SUMMARY: Suggestions on laser printers for a Sun network.

From: Dave Schoeller (schoelle@SCTC.COM)
Date: Fri Oct 04 1991 - 05:03:23 CDT

My Original question was:

>We have a growing network of Sun workstations, and our printing needs are
>quickly exceeding the capacity of Apple LaserWritersII's. I'd appreciate any
>suggestions on vendors of Postscript printers that have a much higher speed and
>duty cycle than your average 8ppm laser-printer.

Thanks to all who responded. Most of the suggestions centered around the
following four printers.

QMS 2000
QMS 2200
HP LaserJet IIIsi
Sun's SPARCprinter

Since the comments I received may be helpful to anyone else considering buying
a printer, I decided to include them as part of the summary.

We will probably go with the HP LaserJet IIIsi.

We have a QMS PS2210 attached to a Sun.  Its a 20ppm printer that handles
paper sizes up to B-size (11x17).  We got it because we needed a printer
that handled the larger paper, and this was an inexpensive choice.

I am not very satisfied with it. The printer has a hardware limitation that prevents it from printing in a 1/4 inch border around the entire page. It does not scale the page; it just blanks the outer 1/4 inch of the page. Other than that (if you can live with the border blanking), it prints very well.


We had reasonably good luck with the Ricoh-based 15ppm printers; the TI-2115 was the one we used. QMS also makes a model using the same engine, though I forget their model number. The write- white used gave very saturated blacks in printing.

We are currently evaluating the QMS 2000 ; it can either be driven in parallel from a centronics-type port on a host, or runs with ftpd on its ethernet interface; a put queues the job to print. The throughput seems to be living up to claims of about 20 ppm. The price tag is fairly high, though; it is targeted as a workhorse printer.


InfoWorld, a June Issue, had a review of lowend machines...some of which have 6,000 pages/month duty cycles and decent speed.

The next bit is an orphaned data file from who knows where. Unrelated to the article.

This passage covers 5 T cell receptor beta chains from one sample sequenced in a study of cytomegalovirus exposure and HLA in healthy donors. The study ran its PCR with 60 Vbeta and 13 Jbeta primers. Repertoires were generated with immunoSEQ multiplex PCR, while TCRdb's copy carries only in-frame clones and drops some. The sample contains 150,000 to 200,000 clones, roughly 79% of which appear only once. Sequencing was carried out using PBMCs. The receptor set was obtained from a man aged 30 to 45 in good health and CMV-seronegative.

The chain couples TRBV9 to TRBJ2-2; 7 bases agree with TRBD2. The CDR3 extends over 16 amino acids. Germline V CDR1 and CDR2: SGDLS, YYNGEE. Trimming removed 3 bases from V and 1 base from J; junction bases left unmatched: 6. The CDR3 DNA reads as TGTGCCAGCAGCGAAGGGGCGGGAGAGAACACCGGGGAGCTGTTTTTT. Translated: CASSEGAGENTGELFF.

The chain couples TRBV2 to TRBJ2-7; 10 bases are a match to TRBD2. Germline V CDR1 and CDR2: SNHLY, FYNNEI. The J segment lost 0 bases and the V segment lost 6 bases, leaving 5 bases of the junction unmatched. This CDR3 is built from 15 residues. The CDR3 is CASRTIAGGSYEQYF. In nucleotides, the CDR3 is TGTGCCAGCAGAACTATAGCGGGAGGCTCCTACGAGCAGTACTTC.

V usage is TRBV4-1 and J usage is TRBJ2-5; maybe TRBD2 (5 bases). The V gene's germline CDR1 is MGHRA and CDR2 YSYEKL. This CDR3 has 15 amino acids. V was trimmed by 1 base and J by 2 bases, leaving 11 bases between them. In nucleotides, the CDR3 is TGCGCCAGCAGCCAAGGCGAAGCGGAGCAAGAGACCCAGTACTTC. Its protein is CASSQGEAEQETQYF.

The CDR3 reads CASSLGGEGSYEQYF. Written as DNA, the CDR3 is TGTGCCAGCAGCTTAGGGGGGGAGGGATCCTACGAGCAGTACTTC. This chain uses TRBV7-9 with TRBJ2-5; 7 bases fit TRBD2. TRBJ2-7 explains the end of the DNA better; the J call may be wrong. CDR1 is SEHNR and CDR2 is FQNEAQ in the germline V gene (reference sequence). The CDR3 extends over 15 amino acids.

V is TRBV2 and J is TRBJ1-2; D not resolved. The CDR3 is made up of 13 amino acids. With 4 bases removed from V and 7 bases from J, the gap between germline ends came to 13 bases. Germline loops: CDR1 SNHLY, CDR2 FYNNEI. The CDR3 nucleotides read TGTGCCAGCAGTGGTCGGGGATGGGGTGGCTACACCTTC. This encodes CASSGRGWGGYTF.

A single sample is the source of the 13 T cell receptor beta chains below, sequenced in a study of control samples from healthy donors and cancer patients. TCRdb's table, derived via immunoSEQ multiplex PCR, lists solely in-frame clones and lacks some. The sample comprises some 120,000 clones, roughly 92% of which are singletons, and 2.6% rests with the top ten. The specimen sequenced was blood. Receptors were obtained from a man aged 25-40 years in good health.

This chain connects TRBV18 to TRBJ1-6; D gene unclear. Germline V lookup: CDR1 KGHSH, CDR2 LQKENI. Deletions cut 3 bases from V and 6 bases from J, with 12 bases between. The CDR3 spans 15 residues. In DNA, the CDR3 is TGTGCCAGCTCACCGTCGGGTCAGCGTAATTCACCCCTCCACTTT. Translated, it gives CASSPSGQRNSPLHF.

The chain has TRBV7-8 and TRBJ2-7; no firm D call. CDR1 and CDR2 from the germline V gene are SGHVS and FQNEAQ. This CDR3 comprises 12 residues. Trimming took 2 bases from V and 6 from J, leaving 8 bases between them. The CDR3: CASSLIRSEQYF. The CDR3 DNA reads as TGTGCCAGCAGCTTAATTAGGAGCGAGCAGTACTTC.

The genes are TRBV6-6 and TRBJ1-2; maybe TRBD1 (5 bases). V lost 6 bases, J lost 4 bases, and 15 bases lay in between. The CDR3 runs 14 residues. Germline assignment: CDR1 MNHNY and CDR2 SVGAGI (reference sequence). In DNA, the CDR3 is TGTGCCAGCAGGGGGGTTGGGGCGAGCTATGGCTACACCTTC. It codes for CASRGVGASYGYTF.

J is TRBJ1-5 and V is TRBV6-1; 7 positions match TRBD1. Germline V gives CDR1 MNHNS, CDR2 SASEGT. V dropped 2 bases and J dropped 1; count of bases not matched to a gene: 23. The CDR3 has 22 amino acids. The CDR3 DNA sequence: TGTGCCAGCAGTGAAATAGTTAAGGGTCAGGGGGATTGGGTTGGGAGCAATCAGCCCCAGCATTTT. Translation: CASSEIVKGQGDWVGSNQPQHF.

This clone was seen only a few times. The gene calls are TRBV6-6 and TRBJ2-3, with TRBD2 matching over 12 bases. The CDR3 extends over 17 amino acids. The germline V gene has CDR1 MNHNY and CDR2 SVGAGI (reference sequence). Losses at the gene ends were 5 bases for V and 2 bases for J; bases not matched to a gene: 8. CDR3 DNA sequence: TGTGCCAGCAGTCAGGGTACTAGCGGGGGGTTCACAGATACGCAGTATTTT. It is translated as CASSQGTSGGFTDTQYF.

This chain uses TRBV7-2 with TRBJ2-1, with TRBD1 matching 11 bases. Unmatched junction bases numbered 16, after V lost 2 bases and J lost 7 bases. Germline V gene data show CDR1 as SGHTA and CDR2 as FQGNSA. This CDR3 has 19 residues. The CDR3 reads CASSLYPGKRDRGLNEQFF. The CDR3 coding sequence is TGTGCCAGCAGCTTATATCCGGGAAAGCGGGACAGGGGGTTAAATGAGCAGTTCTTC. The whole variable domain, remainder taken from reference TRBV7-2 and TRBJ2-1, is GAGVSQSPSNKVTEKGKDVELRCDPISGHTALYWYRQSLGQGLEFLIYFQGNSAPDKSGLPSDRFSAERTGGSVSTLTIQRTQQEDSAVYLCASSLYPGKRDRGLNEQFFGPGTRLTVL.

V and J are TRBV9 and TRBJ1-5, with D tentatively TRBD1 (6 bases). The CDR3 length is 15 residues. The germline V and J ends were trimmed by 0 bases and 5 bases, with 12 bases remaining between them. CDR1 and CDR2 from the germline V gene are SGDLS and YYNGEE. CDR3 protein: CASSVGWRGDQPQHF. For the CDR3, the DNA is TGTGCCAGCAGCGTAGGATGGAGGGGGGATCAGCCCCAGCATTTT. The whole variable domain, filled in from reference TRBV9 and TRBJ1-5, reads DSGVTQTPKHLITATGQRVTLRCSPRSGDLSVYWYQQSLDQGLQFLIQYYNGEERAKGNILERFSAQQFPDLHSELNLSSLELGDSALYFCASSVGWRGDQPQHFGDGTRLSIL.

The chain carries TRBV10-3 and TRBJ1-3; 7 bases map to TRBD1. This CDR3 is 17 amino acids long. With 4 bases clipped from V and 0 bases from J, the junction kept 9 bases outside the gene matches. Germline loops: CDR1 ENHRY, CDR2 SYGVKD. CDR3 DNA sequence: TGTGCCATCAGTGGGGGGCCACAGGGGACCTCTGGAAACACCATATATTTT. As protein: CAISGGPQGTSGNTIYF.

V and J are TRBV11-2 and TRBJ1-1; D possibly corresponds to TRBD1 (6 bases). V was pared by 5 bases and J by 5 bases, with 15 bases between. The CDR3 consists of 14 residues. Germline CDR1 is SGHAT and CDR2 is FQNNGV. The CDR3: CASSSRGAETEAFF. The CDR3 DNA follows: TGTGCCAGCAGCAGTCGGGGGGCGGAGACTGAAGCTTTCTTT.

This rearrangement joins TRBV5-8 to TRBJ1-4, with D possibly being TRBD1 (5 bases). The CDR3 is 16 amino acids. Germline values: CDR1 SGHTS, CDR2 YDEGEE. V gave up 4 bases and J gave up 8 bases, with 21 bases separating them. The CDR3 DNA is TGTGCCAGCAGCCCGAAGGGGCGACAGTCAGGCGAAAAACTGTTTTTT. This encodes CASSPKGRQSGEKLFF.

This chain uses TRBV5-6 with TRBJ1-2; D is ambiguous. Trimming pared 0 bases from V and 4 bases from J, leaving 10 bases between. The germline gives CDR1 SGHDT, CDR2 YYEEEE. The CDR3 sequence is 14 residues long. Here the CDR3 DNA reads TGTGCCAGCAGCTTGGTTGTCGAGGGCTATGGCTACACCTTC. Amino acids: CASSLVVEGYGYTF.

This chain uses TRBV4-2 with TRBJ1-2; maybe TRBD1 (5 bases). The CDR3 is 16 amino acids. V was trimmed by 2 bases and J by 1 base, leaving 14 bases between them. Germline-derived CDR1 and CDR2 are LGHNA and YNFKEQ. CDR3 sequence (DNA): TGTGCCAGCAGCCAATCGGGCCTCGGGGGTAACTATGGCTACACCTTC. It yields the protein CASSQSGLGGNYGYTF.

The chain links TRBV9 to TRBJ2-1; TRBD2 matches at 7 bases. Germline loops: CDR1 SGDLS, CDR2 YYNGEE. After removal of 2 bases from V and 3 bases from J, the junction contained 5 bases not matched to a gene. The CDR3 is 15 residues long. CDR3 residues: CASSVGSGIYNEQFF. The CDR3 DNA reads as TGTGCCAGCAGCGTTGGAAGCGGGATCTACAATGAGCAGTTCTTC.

In our case we'll probably move from a TI OmniLaser 2115 to an HP III equipped with a Pacific Data XL board (we have an Adobe PostScript printer for final output). A new HP III costs us about the same as 2 years maitenance on the OmniLaser. I fully expect to wear the thing out in a year but it still comes out cheaper...I am worried about consumable costs though.


Sun's SPARCprinters are a very useful (and, at least for academic sites, cost only about half of what an Apple LWII+ costs). Even the QMS PostScript printers we'd been buying as cheaper alternatives to LWII's are more expensive and slower than the SPARCprinter. We have six so far, and two more on order (for our network of about 60 Sun workstations).

For decent performance, though, they need to run off of an SBus card on a SPARC system (and not incidentally, the workstation should have plenty of memory; everything is first converted to PostScript and then to raster--using OpenWindows or a stripped-down version thereof...and the dual conversion can eat a lot of memory). Another drawback is that drum cartridges are not as readily available, and thus still noticeably more expensive than the ubiquitious ones for LWII's.


We recently purchased an HPIIISi. The speed is great -- especially with pictures, etc.


Take a look at the HP LaserJet IIIsi. 17ppm, postscript option, even supports duplex (double sided) printing. (did I mention the large paper trays?) This is a monster! I have thusfar used mine on a network of PCs that produce large output rather nicely. As soon as we can budget one, I'm gonna throw one on a sun!


The QMS PS-2200 is a fast printer (around 20 ppm) and can be hooked on Ethernet. It can also do duplex printing. It looks quite interesting (but I haven't tried it).


The Sun SparcPrinter does fairly decent PostScript, althought it does have some minor bugs. The speed, however, is greatly dependant on the machine it's hooked up to. i.e., if it's served off a SPARC2 you get good performance. OK performance on a SPARC1.


We have found that the Sun SPARCprinter (SPRN-400) at $2,695 list is a very good unit for use on SPARCstations, especially if discounts are applicable. It is a 4 00 dpi, 12 ppm, PostScript box that installs easily, is accessible from anywhere on your net, and performs as advertised. We have 7 of them to serve nearly 200 p eople, and have had very few problems. I don't know whether or not they will w ork with a Sun 3, though. Good luck. Gene


We've been monitoring laser printer technology looking for a faster alternative than the II NTX. What _I_ want is a laserwriter which speaks EtherTalk -- the network connection is what seems to be the bottleneck. Rumor has it Apple will have something in Oct.

Everyone else we've looked at (Talaris, QMS, HP) doesn't speak Appletalk thru their Ethernet port -- which is monumentally stupid, IMHO.

These vendors claim higher performance, but don't deliver it with their postscript implementations -- at least not on our net.


I recommend that you check out the QMS-PS 2000, here is a description that I pull ed from a document: